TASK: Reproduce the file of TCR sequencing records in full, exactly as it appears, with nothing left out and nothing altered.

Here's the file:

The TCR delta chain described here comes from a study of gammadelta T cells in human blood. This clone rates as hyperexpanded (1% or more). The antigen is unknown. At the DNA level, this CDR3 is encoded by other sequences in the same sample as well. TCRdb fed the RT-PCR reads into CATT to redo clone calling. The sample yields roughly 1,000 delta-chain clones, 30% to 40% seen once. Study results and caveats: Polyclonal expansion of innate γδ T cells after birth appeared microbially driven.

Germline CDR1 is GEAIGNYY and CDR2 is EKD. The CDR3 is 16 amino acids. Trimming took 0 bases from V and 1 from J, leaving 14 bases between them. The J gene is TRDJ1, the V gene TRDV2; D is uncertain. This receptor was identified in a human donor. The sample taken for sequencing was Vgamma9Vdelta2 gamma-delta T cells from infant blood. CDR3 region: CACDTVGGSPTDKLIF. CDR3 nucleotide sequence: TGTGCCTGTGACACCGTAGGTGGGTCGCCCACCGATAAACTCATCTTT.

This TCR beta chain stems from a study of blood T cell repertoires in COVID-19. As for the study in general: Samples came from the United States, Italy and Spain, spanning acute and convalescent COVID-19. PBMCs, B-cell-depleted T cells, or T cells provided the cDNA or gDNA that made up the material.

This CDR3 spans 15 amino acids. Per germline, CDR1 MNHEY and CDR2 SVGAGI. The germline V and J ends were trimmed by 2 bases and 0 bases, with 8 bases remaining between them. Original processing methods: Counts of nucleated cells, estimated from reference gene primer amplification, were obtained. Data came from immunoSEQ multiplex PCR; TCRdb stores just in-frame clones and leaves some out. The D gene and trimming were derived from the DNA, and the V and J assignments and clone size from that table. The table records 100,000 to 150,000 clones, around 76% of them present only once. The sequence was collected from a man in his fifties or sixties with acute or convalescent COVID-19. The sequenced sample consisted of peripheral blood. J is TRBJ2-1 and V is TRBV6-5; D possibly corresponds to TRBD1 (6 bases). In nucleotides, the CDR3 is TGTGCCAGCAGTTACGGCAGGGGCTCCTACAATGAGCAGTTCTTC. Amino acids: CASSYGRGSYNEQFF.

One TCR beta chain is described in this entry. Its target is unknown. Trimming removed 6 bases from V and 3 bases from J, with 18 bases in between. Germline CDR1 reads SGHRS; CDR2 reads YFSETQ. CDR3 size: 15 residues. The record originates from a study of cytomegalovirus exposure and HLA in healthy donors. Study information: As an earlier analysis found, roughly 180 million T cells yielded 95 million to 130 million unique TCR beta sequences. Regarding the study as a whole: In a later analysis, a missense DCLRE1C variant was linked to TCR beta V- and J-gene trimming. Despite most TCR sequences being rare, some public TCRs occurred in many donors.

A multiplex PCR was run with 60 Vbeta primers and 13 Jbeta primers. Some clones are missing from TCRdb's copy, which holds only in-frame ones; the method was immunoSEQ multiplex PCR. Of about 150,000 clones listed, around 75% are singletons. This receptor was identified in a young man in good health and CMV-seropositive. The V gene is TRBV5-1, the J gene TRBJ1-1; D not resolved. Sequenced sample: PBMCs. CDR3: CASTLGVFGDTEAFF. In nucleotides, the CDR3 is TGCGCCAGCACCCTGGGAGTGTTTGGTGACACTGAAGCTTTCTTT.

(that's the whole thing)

The TCR delta chain described here comes from a study of gammadelta T cells in human blood. This clone rates as hyperexpanded (1% or more). The antigen is unknown. At the DNA level, this CDR3 is encoded by other sequences in the same sample as well. TCRdb fed the RT-PCR reads into CATT to redo clone calling. The sample yields roughly 1,000 delta-chain clones, 30% to 40% seen once. Study results and caveats: Polyclonal expansion of innate γδ T cells after birth appeared microbially driven.

Germline CDR1 is GEAIGNYY and CDR2 is EKD. The CDR3 is 16 amino acids. Trimming took 0 bases from V and 1 from J, leaving 14 bases between them. The J gene is TRDJ1, the V gene TRDV2; D is uncertain. This receptor was identified in a human donor. The sample taken for sequencing was Vgamma9Vdelta2 gamma-delta T cells from infant blood. CDR3 region: CACDTVGGSPTDKLIF. CDR3 nucleotide sequence: TGTGCCTGTGACACCGTAGGTGGGTCGCCCACCGATAAACTCATCTTT.

This TCR beta chain stems from a study of blood T cell repertoires in COVID-19. As for the study in general: Samples came from the United States, Italy and Spain, spanning acute and convalescent COVID-19. PBMCs, B-cell-depleted T cells, or T cells provided the cDNA or gDNA that made up the material.

This CDR3 spans 15 amino acids. Per germline, CDR1 MNHEY and CDR2 SVGAGI. The germline V and J ends were trimmed by 2 bases and 0 bases, with 8 bases remaining between them. Original processing methods: Counts of nucleated cells, estimated from reference gene primer amplification, were obtained. Data came from immunoSEQ multiplex PCR; TCRdb stores just in-frame clones and leaves some out. The D gene and trimming were derived from the DNA, and the V and J assignments and clone size from that table. The table records 100,000 to 150,000 clones, around 76% of them present only once. The sequence was collected from a man in his fifties or sixties with acute or convalescent COVID-19. The sequenced sample consisted of peripheral blood. J is TRBJ2-1 and V is TRBV6-5; D possibly corresponds to TRBD1 (6 bases). In nucleotides, the CDR3 is TGTGCCAGCAGTTACGGCAGGGGCTCCTACAATGAGCAGTTCTTC. Amino acids: CASSYGRGSYNEQFF.

One TCR beta chain is described in this entry. Its target is unknown. Trimming removed 6 bases from V and 3 bases from J, with 18 bases in between. Germline CDR1 reads SGHRS; CDR2 reads YFSETQ. CDR3 size: 15 residues. The record originates from a study of cytomegalovirus exposure and HLA in healthy donors. Study information: As an earlier analysis found, roughly 180 million T cells yielded 95 million to 130 million unique TCR beta sequences. Regarding the study as a whole: In a later analysis, a missense DCLRE1C variant was linked to TCR beta V- and J-gene trimming. Despite most TCR sequences being rare, some public TCRs occurred in many donors.

A multiplex PCR was run with 60 Vbeta primers and 13 Jbeta primers. Some clones are missing from TCRdb's copy, which holds only in-frame ones; the method was immunoSEQ multiplex PCR. Of about 150,000 clones listed, around 75% are singletons. This receptor was identified in a young man in good health and CMV-seropositive. The V gene is TRBV5-1, the J gene TRBJ1-1; D not resolved. Sequenced sample: PBMCs. CDR3: CASTLGVFGDTEAFF. In nucleotides, the CDR3 is TGCGCCAGCACCCTGGGAGTGTTTGGTGACACTGAAGCTTTCTTT.